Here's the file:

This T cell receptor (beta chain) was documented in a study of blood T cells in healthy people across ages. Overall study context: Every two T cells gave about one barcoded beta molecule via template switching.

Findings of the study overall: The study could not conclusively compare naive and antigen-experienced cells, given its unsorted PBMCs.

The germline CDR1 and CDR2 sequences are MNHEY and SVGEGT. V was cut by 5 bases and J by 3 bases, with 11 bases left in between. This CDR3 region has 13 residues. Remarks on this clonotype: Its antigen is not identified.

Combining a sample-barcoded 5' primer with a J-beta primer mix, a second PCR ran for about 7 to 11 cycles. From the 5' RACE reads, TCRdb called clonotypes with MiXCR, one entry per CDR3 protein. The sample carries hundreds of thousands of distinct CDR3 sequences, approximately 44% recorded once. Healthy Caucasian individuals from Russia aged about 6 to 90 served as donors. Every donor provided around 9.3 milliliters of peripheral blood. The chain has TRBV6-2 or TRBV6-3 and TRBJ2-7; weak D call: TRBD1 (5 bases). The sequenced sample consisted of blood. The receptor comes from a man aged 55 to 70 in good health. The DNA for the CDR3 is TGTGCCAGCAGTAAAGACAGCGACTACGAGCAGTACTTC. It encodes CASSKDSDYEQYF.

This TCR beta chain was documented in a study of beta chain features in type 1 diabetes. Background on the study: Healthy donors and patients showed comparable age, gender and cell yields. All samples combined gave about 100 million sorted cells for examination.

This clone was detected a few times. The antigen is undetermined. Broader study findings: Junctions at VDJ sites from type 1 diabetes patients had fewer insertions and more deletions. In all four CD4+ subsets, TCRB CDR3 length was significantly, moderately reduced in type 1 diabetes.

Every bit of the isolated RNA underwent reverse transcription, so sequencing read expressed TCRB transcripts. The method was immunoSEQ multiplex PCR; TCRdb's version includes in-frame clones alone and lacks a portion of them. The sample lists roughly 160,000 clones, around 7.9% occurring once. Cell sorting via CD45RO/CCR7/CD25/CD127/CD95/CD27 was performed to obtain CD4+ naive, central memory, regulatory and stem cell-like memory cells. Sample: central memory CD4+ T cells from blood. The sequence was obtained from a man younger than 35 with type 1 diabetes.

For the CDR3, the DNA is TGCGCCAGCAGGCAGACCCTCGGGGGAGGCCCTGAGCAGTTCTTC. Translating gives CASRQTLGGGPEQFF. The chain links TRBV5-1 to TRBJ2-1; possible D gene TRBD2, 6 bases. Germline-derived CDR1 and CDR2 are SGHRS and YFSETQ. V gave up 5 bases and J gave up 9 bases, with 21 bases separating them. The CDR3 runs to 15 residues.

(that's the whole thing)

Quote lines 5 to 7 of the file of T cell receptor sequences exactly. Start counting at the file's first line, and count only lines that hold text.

This TCR beta chain was documented in a study of beta chain features in type 1 diabetes. Background on the study: Healthy donors and patients showed comparable age, gender and cell yields. All samples combined gave about 100 million sorted cells for examination.

This clone was detected a few times. The antigen is undetermined. Broader study findings: Junctions at VDJ sites from type 1 diabetes patients had fewer insertions and more deletions. In all four CD4+ subsets, TCRB CDR3 length was significantly, moderately reduced in type 1 diabetes.

Every bit of the isolated RNA underwent reverse transcription, so sequencing read expressed TCRB transcripts. The method was immunoSEQ multiplex PCR; TCRdb's version includes in-frame clones alone and lacks a portion of them. The sample lists roughly 160,000 clones, around 7.9% occurring once. Cell sorting via CD45RO/CCR7/CD25/CD127/CD95/CD27 was performed to obtain CD4+ naive, central memory, regulatory and stem cell-like memory cells. Sample: central memory CD4+ T cells from blood. The sequence was obtained from a man younger than 35 with type 1 diabetes.